The US Securities and Exchange Commission (SEC) said no other systems at the agency were compromised during the brief hack of its X account earlier this week.
"While SEC staff is still assessing the scope of the incident, there is currently no evidence that the unauthorized party gained access to SEC systems, data, devices, or other social media accounts," the SEC said in a fresh statement released Friday.
The statement also provided more details into the timeline of what happened.
An unauthorized third party had hacked into the SEC’s social media account on January 9th, posting a fake message purportedly from SEC chair Gary Gensler regarding the ‘false approval’ of a new bitcoin EFT at exactly 4:11 p.m. ET.
The hacker then broadcast a second post two minutes later that said “$BTC,” which they eventually deleted, the SEC stated.
At 4:26 p.m. staff in the Office of Public Affairs alerting the public that the @SECGov account had been compromised, and was able to deleted the unauthorized post by 4:42 p.m.
Additionally, the unknown party liked two posts by non-SEC accounts, but the agency did not name those accounts and was able to un-like the posts at the time.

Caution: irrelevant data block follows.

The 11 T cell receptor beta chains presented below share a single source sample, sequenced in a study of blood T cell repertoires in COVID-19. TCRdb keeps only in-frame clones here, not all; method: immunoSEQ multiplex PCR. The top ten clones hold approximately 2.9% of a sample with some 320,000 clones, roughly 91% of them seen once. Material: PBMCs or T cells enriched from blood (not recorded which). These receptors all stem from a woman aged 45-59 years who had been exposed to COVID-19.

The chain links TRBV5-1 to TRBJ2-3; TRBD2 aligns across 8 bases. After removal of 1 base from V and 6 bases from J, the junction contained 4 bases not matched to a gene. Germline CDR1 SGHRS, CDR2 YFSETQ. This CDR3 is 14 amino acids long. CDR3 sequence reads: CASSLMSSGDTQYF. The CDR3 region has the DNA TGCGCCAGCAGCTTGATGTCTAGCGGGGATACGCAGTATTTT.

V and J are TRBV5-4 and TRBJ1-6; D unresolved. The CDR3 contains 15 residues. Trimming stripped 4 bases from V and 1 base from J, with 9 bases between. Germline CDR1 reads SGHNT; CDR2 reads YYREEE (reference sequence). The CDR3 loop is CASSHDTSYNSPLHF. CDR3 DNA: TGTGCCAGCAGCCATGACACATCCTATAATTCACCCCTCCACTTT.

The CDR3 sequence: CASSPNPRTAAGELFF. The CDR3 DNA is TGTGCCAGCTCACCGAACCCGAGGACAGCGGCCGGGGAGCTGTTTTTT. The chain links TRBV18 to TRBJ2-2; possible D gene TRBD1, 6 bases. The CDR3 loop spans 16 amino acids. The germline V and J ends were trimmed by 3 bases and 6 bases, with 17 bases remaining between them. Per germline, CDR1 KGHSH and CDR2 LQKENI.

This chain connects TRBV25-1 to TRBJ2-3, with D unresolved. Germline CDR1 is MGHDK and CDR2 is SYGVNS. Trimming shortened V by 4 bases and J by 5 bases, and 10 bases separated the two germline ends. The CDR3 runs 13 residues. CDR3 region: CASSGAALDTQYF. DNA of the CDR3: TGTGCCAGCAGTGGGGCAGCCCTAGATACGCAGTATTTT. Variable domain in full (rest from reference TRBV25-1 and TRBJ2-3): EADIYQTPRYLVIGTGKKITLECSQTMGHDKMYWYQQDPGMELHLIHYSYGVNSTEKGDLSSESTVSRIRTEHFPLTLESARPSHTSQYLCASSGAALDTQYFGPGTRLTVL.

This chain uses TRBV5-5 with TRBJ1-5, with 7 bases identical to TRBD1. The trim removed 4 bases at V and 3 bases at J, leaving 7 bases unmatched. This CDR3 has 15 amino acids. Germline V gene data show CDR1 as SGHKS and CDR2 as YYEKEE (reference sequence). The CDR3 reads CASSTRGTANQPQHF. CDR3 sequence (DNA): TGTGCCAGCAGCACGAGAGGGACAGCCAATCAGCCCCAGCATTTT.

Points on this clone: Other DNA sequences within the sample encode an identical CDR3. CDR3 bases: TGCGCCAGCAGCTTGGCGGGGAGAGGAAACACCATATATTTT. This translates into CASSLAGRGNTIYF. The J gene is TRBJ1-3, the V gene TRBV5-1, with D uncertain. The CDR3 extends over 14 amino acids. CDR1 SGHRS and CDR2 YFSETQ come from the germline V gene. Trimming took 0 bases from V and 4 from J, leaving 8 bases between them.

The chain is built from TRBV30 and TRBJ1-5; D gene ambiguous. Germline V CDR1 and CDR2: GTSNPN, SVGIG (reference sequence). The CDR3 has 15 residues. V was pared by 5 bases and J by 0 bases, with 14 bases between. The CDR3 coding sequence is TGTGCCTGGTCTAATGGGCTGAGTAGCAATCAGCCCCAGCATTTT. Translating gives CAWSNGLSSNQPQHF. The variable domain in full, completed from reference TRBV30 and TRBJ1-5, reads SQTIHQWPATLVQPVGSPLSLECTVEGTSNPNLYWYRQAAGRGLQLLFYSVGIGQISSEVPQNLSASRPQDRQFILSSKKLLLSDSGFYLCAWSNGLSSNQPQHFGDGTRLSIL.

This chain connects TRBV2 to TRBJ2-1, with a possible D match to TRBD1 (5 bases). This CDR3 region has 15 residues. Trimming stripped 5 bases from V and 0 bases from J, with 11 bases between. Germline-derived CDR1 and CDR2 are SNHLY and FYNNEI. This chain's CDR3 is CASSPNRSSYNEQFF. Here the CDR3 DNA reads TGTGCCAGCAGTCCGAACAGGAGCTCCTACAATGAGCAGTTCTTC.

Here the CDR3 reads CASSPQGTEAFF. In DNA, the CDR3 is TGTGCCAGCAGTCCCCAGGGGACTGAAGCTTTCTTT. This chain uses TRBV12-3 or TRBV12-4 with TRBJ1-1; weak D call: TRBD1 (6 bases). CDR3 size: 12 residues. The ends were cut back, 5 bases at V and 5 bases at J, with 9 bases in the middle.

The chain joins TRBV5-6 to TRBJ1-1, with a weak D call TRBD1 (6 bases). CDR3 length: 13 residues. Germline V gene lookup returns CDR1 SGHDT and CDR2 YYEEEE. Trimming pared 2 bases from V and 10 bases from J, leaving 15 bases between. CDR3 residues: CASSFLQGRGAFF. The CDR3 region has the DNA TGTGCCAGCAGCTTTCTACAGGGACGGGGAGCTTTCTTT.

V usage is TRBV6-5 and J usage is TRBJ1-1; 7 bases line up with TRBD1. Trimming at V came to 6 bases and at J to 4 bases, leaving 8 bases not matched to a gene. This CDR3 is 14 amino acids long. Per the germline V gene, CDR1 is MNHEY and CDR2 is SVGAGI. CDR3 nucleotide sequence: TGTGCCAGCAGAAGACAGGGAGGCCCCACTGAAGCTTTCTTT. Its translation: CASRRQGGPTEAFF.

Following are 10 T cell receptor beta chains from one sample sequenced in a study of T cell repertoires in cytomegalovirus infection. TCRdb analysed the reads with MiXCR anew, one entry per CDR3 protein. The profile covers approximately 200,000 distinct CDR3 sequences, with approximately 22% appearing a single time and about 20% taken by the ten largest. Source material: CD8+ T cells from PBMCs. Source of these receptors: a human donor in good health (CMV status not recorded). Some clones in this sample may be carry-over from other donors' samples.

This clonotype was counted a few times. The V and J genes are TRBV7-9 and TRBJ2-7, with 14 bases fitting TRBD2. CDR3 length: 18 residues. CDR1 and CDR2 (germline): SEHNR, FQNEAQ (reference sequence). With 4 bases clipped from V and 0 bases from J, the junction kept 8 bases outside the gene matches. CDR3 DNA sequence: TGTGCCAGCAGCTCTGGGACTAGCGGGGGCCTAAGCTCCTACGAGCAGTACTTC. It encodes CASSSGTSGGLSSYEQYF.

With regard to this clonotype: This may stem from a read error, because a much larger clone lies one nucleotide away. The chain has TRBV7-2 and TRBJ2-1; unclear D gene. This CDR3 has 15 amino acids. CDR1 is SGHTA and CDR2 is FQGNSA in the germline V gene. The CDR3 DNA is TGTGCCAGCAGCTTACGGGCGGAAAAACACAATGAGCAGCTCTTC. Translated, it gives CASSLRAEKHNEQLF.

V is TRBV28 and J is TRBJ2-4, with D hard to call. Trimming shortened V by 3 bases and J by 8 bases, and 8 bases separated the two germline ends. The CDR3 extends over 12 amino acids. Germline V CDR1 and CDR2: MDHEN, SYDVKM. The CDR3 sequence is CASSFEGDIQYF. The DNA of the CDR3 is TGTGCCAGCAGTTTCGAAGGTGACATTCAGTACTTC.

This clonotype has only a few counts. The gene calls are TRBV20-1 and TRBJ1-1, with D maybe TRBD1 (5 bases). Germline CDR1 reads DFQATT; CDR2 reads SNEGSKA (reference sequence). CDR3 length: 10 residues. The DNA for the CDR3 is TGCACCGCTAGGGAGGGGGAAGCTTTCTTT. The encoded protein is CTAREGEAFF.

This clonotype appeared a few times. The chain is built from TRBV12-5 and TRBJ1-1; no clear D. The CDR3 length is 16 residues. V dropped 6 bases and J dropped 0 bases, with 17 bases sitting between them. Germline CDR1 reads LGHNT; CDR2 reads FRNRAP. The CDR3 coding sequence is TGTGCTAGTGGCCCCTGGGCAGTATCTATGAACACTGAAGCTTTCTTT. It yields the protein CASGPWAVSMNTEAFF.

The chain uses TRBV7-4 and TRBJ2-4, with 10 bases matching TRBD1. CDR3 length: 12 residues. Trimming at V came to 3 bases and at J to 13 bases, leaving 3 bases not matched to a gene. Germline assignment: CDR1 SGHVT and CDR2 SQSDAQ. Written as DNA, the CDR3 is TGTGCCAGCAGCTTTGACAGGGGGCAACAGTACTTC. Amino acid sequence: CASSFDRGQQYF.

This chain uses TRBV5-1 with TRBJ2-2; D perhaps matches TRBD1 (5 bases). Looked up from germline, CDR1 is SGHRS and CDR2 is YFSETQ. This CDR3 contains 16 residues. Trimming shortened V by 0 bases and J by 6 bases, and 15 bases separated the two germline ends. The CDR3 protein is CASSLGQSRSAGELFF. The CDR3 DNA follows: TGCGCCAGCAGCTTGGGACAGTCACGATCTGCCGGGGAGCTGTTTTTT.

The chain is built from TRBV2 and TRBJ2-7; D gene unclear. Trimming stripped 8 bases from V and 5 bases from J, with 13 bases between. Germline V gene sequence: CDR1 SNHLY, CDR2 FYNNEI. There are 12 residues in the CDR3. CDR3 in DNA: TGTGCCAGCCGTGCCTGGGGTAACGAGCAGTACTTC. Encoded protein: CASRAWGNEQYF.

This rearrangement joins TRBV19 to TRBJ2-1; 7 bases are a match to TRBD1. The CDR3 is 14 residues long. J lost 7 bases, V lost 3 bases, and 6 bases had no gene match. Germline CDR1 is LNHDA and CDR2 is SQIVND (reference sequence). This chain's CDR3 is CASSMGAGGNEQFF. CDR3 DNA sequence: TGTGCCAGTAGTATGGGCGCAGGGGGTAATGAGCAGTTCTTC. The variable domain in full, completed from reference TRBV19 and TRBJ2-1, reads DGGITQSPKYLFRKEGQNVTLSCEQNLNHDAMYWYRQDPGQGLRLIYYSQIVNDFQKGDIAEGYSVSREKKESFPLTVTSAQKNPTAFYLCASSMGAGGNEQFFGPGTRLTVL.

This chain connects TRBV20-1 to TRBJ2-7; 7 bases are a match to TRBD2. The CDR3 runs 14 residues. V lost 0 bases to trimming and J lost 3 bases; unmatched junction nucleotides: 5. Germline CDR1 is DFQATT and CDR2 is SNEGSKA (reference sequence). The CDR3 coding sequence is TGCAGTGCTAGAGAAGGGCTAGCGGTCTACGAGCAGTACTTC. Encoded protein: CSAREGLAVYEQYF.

The SEC, enlisting the help of X, was able to boot the hacker out of the account sometime between 4:40 p.m. and 5:30 p.m., it said.
The fictitious post caused a jump in the price of bitcoin, resulting in a trading boon for crypto investors savvy enough to take advantage of the windfall.
Insiders say some traders may have netted billions in profits from the snafu, which could take months to decipher on the blockchain, and that the SEC will likely have to investigate itself for market manipulation.
The SEC – which did not have its two-factor authentication activated on its X security settings – revealed an “unidentified individual” was able to breach the account by taking control of a phone number associated with it.
The entire ordeal has triggered multiple government oversight probes, including the FBI, House Financial Committee, the SEC Inspector General, and now the Department of Homeland Security’s Cybersecurity and Infrastructure Security Agency.
The SEC statement also reminded readers that the Commission does not use social media channels to make its actions public; only to amplify announcements made on the SEC website.
The Commission wound up approving the spot bitcoin exchange-traded funds the following day.
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